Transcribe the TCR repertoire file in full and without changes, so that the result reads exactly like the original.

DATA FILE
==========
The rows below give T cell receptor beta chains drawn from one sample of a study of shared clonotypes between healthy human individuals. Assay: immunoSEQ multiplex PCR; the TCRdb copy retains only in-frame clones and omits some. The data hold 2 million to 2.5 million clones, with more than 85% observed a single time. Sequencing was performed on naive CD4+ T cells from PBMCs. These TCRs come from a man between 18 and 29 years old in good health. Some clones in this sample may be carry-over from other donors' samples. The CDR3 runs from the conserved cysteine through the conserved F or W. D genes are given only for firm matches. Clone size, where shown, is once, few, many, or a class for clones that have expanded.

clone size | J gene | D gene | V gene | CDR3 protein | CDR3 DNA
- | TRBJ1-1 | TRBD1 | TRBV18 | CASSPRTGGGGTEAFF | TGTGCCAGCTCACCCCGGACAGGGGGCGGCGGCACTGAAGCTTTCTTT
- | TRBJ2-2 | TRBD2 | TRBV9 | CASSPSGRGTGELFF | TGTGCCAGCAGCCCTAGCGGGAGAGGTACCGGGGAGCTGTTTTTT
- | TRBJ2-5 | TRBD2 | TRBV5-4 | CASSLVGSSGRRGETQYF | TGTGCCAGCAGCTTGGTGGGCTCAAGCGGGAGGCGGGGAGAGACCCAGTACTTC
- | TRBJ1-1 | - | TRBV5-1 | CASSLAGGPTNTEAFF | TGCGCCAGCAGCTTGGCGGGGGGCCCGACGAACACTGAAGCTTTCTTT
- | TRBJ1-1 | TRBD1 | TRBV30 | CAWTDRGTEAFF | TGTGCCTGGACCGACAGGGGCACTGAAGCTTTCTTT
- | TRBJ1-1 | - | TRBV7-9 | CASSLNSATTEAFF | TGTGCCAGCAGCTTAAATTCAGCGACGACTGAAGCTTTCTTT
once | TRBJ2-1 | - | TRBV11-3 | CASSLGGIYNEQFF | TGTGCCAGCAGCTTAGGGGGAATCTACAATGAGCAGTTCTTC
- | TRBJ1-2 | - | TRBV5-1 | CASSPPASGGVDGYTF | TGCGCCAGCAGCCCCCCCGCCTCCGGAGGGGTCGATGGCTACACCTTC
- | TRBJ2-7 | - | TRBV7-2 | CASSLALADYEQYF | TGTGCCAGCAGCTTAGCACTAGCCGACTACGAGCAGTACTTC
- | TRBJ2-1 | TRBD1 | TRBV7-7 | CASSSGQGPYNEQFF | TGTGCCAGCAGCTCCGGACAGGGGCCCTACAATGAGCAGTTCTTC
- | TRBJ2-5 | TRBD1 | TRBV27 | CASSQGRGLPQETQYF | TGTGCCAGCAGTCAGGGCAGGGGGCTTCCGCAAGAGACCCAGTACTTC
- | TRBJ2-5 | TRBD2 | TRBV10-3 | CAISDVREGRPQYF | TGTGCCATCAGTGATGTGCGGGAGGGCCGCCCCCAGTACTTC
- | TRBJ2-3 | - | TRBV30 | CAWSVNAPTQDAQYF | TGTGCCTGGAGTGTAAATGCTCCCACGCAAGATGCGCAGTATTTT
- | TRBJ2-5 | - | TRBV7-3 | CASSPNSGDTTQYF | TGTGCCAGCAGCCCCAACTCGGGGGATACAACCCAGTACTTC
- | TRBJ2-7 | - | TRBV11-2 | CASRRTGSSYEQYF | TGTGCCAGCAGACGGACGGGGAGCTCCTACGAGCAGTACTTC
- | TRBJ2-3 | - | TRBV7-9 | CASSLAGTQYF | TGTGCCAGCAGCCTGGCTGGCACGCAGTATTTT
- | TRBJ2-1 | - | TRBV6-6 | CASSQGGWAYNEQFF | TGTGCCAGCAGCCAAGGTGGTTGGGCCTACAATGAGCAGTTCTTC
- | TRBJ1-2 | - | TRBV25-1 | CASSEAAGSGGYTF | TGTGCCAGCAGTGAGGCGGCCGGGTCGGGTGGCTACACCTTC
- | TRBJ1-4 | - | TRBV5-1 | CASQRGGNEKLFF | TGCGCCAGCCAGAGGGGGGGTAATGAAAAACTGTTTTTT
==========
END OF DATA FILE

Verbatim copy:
The rows below give T cell receptor beta chains drawn from one sample of a study of shared clonotypes between healthy human individuals. Assay: immunoSEQ multiplex PCR; the TCRdb copy retains only in-frame clones and omits some. The data hold 2 million to 2.5 million clones, with more than 85% observed a single time. Sequencing was performed on naive CD4+ T cells from PBMCs. These TCRs come from a man between 18 and 29 years old in good health. Some clones in this sample may be carry-over from other donors' samples. The CDR3 runs from the conserved cysteine through the conserved F or W. D genes are given only for firm matches. Clone size, where shown, is once, few, many, or a class for clones that have expanded.

clone size | J gene | D gene | V gene | CDR3 protein | CDR3 DNA
- | TRBJ1-1 | TRBD1 | TRBV18 | CASSPRTGGGGTEAFF | TGTGCCAGCTCACCCCGGACAGGGGGCGGCGGCACTGAAGCTTTCTTT
- | TRBJ2-2 | TRBD2 | TRBV9 | CASSPSGRGTGELFF | TGTGCCAGCAGCCCTAGCGGGAGAGGTACCGGGGAGCTGTTTTTT
- | TRBJ2-5 | TRBD2 | TRBV5-4 | CASSLVGSSGRRGETQYF | TGTGCCAGCAGCTTGGTGGGCTCAAGCGGGAGGCGGGGAGAGACCCAGTACTTC
- | TRBJ1-1 | - | TRBV5-1 | CASSLAGGPTNTEAFF | TGCGCCAGCAGCTTGGCGGGGGGCCCGACGAACACTGAAGCTTTCTTT
- | TRBJ1-1 | TRBD1 | TRBV30 | CAWTDRGTEAFF | TGTGCCTGGACCGACAGGGGCACTGAAGCTTTCTTT
- | TRBJ1-1 | - | TRBV7-9 | CASSLNSATTEAFF | TGTGCCAGCAGCTTAAATTCAGCGACGACTGAAGCTTTCTTT
once | TRBJ2-1 | - | TRBV11-3 | CASSLGGIYNEQFF | TGTGCCAGCAGCTTAGGGGGAATCTACAATGAGCAGTTCTTC
- | TRBJ1-2 | - | TRBV5-1 | CASSPPASGGVDGYTF | TGCGCCAGCAGCCCCCCCGCCTCCGGAGGGGTCGATGGCTACACCTTC
- | TRBJ2-7 | - | TRBV7-2 | CASSLALADYEQYF | TGTGCCAGCAGCTTAGCACTAGCCGACTACGAGCAGTACTTC
- | TRBJ2-1 | TRBD1 | TRBV7-7 | CASSSGQGPYNEQFF | TGTGCCAGCAGCTCCGGACAGGGGCCCTACAATGAGCAGTTCTTC
- | TRBJ2-5 | TRBD1 | TRBV27 | CASSQGRGLPQETQYF | TGTGCCAGCAGTCAGGGCAGGGGGCTTCCGCAAGAGACCCAGTACTTC
- | TRBJ2-5 | TRBD2 | TRBV10-3 | CAISDVREGRPQYF | TGTGCCATCAGTGATGTGCGGGAGGGCCGCCCCCAGTACTTC
- | TRBJ2-3 | - | TRBV30 | CAWSVNAPTQDAQYF | TGTGCCTGGAGTGTAAATGCTCCCACGCAAGATGCGCAGTATTTT
- | TRBJ2-5 | - | TRBV7-3 | CASSPNSGDTTQYF | TGTGCCAGCAGCCCCAACTCGGGGGATACAACCCAGTACTTC
- | TRBJ2-7 | - | TRBV11-2 | CASRRTGSSYEQYF | TGTGCCAGCAGACGGACGGGGAGCTCCTACGAGCAGTACTTC
- | TRBJ2-3 | - | TRBV7-9 | CASSLAGTQYF | TGTGCCAGCAGCCTGGCTGGCACGCAGTATTTT
- | TRBJ2-1 | - | TRBV6-6 | CASSQGGWAYNEQFF | TGTGCCAGCAGCCAAGGTGGTTGGGCCTACAATGAGCAGTTCTTC
- | TRBJ1-2 | - | TRBV25-1 | CASSEAAGSGGYTF | TGTGCCAGCAGTGAGGCGGCCGGGTCGGGTGGCTACACCTTC
- | TRBJ1-4 | - | TRBV5-1 | CASQRGGNEKLFF | TGCGCCAGCCAGAGGGGGGGTAATGAAAAACTGTTTTTT